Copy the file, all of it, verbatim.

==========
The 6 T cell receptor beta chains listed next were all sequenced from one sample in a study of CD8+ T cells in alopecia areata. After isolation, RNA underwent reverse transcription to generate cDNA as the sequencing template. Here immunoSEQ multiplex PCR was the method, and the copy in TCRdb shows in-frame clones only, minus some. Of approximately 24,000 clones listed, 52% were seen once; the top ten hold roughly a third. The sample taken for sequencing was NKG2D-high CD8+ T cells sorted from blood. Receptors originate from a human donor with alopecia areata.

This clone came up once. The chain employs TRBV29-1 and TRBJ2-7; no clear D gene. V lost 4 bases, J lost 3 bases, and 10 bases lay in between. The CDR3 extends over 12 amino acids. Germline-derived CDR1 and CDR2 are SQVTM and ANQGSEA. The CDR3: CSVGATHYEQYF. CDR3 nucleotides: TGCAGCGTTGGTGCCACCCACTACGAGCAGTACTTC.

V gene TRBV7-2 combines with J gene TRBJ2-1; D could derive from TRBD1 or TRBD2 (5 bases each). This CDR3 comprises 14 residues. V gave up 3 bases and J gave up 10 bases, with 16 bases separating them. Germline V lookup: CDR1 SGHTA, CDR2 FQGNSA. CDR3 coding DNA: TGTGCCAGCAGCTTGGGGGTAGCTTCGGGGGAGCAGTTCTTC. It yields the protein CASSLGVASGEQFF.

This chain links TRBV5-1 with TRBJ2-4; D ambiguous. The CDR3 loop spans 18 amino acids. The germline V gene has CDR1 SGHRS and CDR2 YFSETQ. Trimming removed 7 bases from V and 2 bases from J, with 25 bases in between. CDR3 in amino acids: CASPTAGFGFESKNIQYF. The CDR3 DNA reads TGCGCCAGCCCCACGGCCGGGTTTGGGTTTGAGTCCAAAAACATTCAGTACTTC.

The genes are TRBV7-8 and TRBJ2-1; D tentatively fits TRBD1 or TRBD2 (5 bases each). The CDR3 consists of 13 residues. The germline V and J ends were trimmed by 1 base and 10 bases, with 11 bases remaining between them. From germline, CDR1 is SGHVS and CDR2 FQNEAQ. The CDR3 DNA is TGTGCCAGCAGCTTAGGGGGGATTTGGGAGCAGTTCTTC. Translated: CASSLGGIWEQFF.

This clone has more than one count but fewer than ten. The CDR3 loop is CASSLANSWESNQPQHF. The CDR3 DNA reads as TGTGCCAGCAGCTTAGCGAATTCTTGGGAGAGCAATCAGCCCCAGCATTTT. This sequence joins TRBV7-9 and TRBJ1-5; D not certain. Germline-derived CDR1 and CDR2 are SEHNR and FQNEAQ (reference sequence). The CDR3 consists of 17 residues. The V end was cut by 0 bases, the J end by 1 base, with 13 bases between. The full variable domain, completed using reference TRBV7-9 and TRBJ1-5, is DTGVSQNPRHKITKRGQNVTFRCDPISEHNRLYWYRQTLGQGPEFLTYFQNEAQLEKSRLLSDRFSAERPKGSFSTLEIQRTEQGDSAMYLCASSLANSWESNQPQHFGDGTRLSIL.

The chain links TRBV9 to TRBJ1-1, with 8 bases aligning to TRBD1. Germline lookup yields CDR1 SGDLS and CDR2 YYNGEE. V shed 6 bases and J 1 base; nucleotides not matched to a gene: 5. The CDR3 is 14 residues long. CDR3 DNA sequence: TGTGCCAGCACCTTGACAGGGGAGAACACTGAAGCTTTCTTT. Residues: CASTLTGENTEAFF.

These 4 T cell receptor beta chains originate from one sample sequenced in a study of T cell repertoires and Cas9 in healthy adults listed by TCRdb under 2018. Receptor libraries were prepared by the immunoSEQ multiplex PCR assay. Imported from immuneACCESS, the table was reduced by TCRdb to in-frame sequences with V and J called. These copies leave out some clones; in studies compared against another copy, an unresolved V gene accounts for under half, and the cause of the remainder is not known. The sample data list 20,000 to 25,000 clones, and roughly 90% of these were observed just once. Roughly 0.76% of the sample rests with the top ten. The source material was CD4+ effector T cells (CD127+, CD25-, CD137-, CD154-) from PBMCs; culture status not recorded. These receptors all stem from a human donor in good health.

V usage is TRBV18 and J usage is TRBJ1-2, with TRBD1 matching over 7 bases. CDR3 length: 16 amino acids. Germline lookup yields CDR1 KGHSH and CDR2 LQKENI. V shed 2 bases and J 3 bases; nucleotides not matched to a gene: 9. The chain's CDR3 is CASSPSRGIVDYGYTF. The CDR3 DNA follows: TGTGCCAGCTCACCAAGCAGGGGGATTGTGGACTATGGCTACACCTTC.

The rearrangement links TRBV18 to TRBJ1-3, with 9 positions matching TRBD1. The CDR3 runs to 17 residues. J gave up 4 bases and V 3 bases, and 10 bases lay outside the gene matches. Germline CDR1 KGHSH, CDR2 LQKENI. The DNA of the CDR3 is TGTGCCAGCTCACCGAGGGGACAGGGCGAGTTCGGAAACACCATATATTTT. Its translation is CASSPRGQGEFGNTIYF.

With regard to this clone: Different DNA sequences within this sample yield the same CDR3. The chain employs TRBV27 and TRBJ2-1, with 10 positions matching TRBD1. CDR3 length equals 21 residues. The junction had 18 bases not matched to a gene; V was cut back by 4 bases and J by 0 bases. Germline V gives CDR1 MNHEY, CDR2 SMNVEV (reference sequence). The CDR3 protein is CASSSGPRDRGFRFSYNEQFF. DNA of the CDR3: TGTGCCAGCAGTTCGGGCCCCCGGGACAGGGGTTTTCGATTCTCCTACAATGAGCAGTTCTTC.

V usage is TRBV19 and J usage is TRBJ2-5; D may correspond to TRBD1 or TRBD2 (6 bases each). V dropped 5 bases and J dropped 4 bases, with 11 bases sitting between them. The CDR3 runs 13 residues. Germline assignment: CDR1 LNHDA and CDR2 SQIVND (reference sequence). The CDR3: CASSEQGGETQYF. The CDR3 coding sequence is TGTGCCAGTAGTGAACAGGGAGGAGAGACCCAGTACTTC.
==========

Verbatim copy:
The 6 T cell receptor beta chains listed next were all sequenced from one sample in a study of CD8+ T cells in alopecia areata. After isolation, RNA underwent reverse transcription to generate cDNA as the sequencing template. Here immunoSEQ multiplex PCR was the method, and the copy in TCRdb shows in-frame clones only, minus some. Of approximately 24,000 clones listed, 52% were seen once; the top ten hold roughly a third. The sample taken for sequencing was NKG2D-high CD8+ T cells sorted from blood. Receptors originate from a human donor with alopecia areata.

This clone came up once. The chain employs TRBV29-1 and TRBJ2-7; no clear D gene. V lost 4 bases, J lost 3 bases, and 10 bases lay in between. The CDR3 extends over 12 amino acids. Germline-derived CDR1 and CDR2 are SQVTM and ANQGSEA. The CDR3: CSVGATHYEQYF. CDR3 nucleotides: TGCAGCGTTGGTGCCACCCACTACGAGCAGTACTTC.

V gene TRBV7-2 combines with J gene TRBJ2-1; D could derive from TRBD1 or TRBD2 (5 bases each). This CDR3 comprises 14 residues. V gave up 3 bases and J gave up 10 bases, with 16 bases separating them. Germline V lookup: CDR1 SGHTA, CDR2 FQGNSA. CDR3 coding DNA: TGTGCCAGCAGCTTGGGGGTAGCTTCGGGGGAGCAGTTCTTC. It yields the protein CASSLGVASGEQFF.

This chain links TRBV5-1 with TRBJ2-4; D ambiguous. The CDR3 loop spans 18 amino acids. The germline V gene has CDR1 SGHRS and CDR2 YFSETQ. Trimming removed 7 bases from V and 2 bases from J, with 25 bases in between. CDR3 in amino acids: CASPTAGFGFESKNIQYF. The CDR3 DNA reads TGCGCCAGCCCCACGGCCGGGTTTGGGTTTGAGTCCAAAAACATTCAGTACTTC.

The genes are TRBV7-8 and TRBJ2-1; D tentatively fits TRBD1 or TRBD2 (5 bases each). The CDR3 consists of 13 residues. The germline V and J ends were trimmed by 1 base and 10 bases, with 11 bases remaining between them. From germline, CDR1 is SGHVS and CDR2 FQNEAQ. The CDR3 DNA is TGTGCCAGCAGCTTAGGGGGGATTTGGGAGCAGTTCTTC. Translated: CASSLGGIWEQFF.

This clone has more than one count but fewer than ten. The CDR3 loop is CASSLANSWESNQPQHF. The CDR3 DNA reads as TGTGCCAGCAGCTTAGCGAATTCTTGGGAGAGCAATCAGCCCCAGCATTTT. This sequence joins TRBV7-9 and TRBJ1-5; D not certain. Germline-derived CDR1 and CDR2 are SEHNR and FQNEAQ (reference sequence). The CDR3 consists of 17 residues. The V end was cut by 0 bases, the J end by 1 base, with 13 bases between. The full variable domain, completed using reference TRBV7-9 and TRBJ1-5, is DTGVSQNPRHKITKRGQNVTFRCDPISEHNRLYWYRQTLGQGPEFLTYFQNEAQLEKSRLLSDRFSAERPKGSFSTLEIQRTEQGDSAMYLCASSLANSWESNQPQHFGDGTRLSIL.

The chain links TRBV9 to TRBJ1-1, with 8 bases aligning to TRBD1. Germline lookup yields CDR1 SGDLS and CDR2 YYNGEE. V shed 6 bases and J 1 base; nucleotides not matched to a gene: 5. The CDR3 is 14 residues long. CDR3 DNA sequence: TGTGCCAGCACCTTGACAGGGGAGAACACTGAAGCTTTCTTT. Residues: CASTLTGENTEAFF.

These 4 T cell receptor beta chains originate from one sample sequenced in a study of T cell repertoires and Cas9 in healthy adults listed by TCRdb under 2018. Receptor libraries were prepared by the immunoSEQ multiplex PCR assay. Imported from immuneACCESS, the table was reduced by TCRdb to in-frame sequences with V and J called. These copies leave out some clones; in studies compared against another copy, an unresolved V gene accounts for under half, and the cause of the remainder is not known. The sample data list 20,000 to 25,000 clones, and roughly 90% of these were observed just once. Roughly 0.76% of the sample rests with the top ten. The source material was CD4+ effector T cells (CD127+, CD25-, CD137-, CD154-) from PBMCs; culture status not recorded. These receptors all stem from a human donor in good health.

V usage is TRBV18 and J usage is TRBJ1-2, with TRBD1 matching over 7 bases. CDR3 length: 16 amino acids. Germline lookup yields CDR1 KGHSH and CDR2 LQKENI. V shed 2 bases and J 3 bases; nucleotides not matched to a gene: 9. The chain's CDR3 is CASSPSRGIVDYGYTF. The CDR3 DNA follows: TGTGCCAGCTCACCAAGCAGGGGGATTGTGGACTATGGCTACACCTTC.

The rearrangement links TRBV18 to TRBJ1-3, with 9 positions matching TRBD1. The CDR3 runs to 17 residues. J gave up 4 bases and V 3 bases, and 10 bases lay outside the gene matches. Germline CDR1 KGHSH, CDR2 LQKENI. The DNA of the CDR3 is TGTGCCAGCTCACCGAGGGGACAGGGCGAGTTCGGAAACACCATATATTTT. Its translation is CASSPRGQGEFGNTIYF.

With regard to this clone: Different DNA sequences within this sample yield the same CDR3. The chain employs TRBV27 and TRBJ2-1, with 10 positions matching TRBD1. CDR3 length equals 21 residues. The junction had 18 bases not matched to a gene; V was cut back by 4 bases and J by 0 bases. Germline V gives CDR1 MNHEY, CDR2 SMNVEV (reference sequence). The CDR3 protein is CASSSGPRDRGFRFSYNEQFF. DNA of the CDR3: TGTGCCAGCAGTTCGGGCCCCCGGGACAGGGGTTTTCGATTCTCCTACAATGAGCAGTTCTTC.

V usage is TRBV19 and J usage is TRBJ2-5; D may correspond to TRBD1 or TRBD2 (6 bases each). V dropped 5 bases and J dropped 4 bases, with 11 bases sitting between them. The CDR3 runs 13 residues. Germline assignment: CDR1 LNHDA and CDR2 SQIVND (reference sequence). The CDR3: CASSEQGGETQYF. The CDR3 coding sequence is TGTGCCAGTAGTGAACAGGGAGGAGAGACCCAGTACTTC.